A North Carolina Senate committee has given preliminary approval to legislation that would protect certain public servants in North Carolina from being forced to participate in the legal union of same-sex couples in violation of their sincerely held religious beliefs. Senate Bill 2-Magistrates Recusal of Civil Ceremonies, which passed committee on a voice vote on Tuesday, February 24, now proceeds to the full Senate for consideration.
“We applaud Senator Phil Berger, Senator Buck Newton, and all of the other Senators who have taken a strong stand for religious liberty and the First Amendment by supporting this important legislation,” said John L. Rustin, president of the North Carolina Family Policy Council. In testimony before the committee (see image), Rustin stated, “This bill balances, in a very appropriate way, the necessity for the issuance of marriage licenses in North Carolina with the need to protect the religious liberties of magistrates and public servants.”
Senate President Pro Tempore Phil Berger (R-Rockingham) filed S2 at the beginning of the 2015 Legislative Session in response to federal court rulings last fall, which forced North Carolina to begin issuing marriage licenses to same-sex couples. Since that time, a number of magistrates across the state have resigned from office, because officiating over these ceremonies would require them to violate their deeply held religious beliefs about marriage as the union of one man and one woman. Registers of Deeds have expressed similar concerns about issuing marriage licenses to same-sex couples.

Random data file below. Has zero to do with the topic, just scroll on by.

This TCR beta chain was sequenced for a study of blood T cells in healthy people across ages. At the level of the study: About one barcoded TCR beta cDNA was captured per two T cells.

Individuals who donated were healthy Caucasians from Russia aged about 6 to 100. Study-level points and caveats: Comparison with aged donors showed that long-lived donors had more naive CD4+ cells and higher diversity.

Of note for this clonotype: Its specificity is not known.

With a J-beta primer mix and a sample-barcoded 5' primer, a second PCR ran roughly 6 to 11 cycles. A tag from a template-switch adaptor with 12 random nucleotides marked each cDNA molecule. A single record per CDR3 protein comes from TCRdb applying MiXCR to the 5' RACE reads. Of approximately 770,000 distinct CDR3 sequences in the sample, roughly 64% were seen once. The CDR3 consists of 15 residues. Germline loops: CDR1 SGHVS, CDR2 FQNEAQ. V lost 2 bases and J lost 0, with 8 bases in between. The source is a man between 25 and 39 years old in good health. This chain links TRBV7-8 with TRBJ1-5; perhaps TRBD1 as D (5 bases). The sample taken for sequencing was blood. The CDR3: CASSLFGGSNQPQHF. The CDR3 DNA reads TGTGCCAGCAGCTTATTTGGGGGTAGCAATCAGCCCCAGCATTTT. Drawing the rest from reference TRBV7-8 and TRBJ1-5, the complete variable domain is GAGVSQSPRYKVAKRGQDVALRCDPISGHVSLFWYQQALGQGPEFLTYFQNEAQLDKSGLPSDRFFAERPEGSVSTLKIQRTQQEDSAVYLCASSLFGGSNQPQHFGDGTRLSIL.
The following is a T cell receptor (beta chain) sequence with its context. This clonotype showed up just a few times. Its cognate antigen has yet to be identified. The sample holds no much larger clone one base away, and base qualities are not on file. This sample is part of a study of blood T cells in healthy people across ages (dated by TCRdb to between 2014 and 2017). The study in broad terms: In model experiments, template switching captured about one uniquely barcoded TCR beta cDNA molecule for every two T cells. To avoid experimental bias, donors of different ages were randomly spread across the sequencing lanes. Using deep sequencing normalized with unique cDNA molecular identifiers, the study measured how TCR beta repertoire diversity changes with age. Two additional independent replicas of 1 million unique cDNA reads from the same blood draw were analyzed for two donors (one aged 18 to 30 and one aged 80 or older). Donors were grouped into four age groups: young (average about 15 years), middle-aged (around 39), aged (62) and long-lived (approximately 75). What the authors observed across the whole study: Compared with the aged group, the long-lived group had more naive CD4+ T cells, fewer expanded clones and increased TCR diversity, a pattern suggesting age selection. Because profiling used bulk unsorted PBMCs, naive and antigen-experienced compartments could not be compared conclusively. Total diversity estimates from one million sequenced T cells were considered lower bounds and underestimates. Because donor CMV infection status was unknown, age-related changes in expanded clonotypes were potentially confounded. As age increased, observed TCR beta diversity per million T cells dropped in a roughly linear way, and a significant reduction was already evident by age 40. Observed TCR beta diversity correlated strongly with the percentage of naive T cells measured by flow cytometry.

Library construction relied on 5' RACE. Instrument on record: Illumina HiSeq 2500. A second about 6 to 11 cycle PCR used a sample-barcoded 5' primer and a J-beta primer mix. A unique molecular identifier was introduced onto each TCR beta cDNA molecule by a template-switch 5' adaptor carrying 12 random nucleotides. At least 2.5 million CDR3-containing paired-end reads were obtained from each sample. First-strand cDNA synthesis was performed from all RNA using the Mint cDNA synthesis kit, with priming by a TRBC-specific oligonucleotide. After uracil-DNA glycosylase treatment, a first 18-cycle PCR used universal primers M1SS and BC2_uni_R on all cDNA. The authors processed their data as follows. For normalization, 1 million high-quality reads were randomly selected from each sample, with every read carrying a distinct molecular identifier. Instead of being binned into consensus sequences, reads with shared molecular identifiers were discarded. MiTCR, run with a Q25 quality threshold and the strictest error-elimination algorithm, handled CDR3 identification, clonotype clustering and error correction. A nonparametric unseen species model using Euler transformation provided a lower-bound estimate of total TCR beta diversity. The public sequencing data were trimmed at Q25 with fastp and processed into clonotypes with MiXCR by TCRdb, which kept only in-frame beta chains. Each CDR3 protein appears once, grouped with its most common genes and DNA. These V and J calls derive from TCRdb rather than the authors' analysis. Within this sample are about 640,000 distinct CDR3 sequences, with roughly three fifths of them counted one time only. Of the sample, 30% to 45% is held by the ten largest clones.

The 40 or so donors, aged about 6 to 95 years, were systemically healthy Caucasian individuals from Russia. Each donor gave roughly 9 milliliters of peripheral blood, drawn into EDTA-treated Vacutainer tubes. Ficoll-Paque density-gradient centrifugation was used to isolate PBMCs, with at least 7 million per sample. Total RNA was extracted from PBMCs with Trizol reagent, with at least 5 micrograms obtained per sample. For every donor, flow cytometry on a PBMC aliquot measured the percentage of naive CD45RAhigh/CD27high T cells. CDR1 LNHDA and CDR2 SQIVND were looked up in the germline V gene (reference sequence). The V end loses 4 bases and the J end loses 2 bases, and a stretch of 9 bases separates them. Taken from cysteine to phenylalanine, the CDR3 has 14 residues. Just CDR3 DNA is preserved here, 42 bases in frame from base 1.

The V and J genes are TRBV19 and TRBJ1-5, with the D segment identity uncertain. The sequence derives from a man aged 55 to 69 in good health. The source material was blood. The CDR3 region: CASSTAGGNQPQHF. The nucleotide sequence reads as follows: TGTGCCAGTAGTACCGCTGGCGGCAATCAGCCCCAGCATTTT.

Senator Buck Newton (R-Nash) presented the bill before the Senate Judiciary 2 Committee. He explained that S2 would allow assistant registers of deeds and deputy registers of deeds to recuse themselves from issuing marriage licenses, and would allow magistrates to recuse themselves from performing marriage ceremonies, as long as the recusal is “based upon any sincerely held religious objection.” The bill would also shield these individuals from punishment or disciplinary action for failing to discharge their duties, if the recusal is made in “good-faith.”
S2 makes provision for the issuance of marriage licenses and the solemnization of marriages by other public officials who do not have religious objections to doing so, ensuring that marriage licenses would continue to be issued, and that marriages would continue to be performed, in all 100 counties of the state.
Senate Bill 2 is scheduled to be heard on the Senate floor on Wednesday, February 25.
See our previous story for details about two magistrates who have filed a lawsuit against the Administrative Office of the Courts for violating their constitutionally protected religious liberties.